Myrl writes of her mother, “She became [a} mother… during the June Cleaver and Betty Anderson era, those television versions of motherhood that refused to acknowledge women is anything but mothers, that denied them their multiple talents and unrealized potential, that erased them as thinking beings capable of contributing to life beyond that stupid, imaginary white picket fence that may as well have been constructed out of barbed wire.
“Completely indoctrinated into their social climate, many women who became mothers in that suffocating era totally lost touch with who they were or could have been. Any visions they may have had of themselves that fell outside society’s version of how good wives and mothers should behave soon dissipated as the realities of their domestic lives took over. As they grew older women like my mother needed reassurance that they had performed their prescribed roles successfully and appropriately. They needed this reassurance so that they would never have to see how the rigidity of their society’s values and beliefs had constricted their lives.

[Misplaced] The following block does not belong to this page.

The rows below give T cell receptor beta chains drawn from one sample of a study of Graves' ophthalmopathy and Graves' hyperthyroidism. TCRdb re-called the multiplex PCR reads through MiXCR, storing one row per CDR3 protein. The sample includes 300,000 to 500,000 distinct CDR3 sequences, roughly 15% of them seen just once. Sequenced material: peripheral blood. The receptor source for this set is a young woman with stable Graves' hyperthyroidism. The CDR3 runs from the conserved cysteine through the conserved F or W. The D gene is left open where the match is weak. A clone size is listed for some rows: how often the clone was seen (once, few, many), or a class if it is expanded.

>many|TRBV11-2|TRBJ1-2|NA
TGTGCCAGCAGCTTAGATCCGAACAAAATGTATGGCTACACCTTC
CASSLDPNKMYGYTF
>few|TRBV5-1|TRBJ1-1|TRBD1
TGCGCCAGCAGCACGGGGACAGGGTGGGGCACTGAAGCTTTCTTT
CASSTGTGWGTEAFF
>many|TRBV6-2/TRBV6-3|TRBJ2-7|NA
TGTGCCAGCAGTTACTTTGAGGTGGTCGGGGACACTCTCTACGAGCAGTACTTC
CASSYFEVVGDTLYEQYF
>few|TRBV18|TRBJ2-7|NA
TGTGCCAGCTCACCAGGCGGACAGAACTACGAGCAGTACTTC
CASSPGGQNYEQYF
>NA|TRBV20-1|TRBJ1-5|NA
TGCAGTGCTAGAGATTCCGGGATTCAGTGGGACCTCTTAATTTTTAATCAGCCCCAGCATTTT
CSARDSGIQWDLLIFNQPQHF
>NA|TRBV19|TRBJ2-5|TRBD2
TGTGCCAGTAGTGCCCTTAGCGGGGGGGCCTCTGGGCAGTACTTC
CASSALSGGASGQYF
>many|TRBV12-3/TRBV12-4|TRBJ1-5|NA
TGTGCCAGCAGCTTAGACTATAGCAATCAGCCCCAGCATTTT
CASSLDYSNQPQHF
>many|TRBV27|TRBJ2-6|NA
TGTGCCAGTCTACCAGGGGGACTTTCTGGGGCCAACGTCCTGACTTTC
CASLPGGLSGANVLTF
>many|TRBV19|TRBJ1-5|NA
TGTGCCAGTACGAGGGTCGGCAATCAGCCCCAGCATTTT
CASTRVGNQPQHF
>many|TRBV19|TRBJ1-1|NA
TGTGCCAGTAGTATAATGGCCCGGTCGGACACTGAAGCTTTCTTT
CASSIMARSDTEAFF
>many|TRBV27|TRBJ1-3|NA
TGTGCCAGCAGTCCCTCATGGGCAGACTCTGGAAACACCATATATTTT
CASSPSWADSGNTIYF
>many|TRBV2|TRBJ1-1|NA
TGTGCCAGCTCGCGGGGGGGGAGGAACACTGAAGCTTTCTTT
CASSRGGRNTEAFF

“Indeed, I don’t think women like my mother could’ve handled the realization that the trajectory of their lives had been shaped by anything other than their own freely made choices. In fact, I think that if they suddenly did have insight into how their culture had trapped them, the realization of what they had lost would be too much. To avoid this realization, women like my mother worked hard to hang onto the very structures that contained them.” Page 161-162
My mother, after working from the age of 16, had married at 27 and become a stay-at-home wife. However, she was unable to complete her role by having a child. Ten years after their marriage, she and my dad were finally able to adopt a child. They had wanted to adopt two, but decided they couldn’t afford to raise more than one.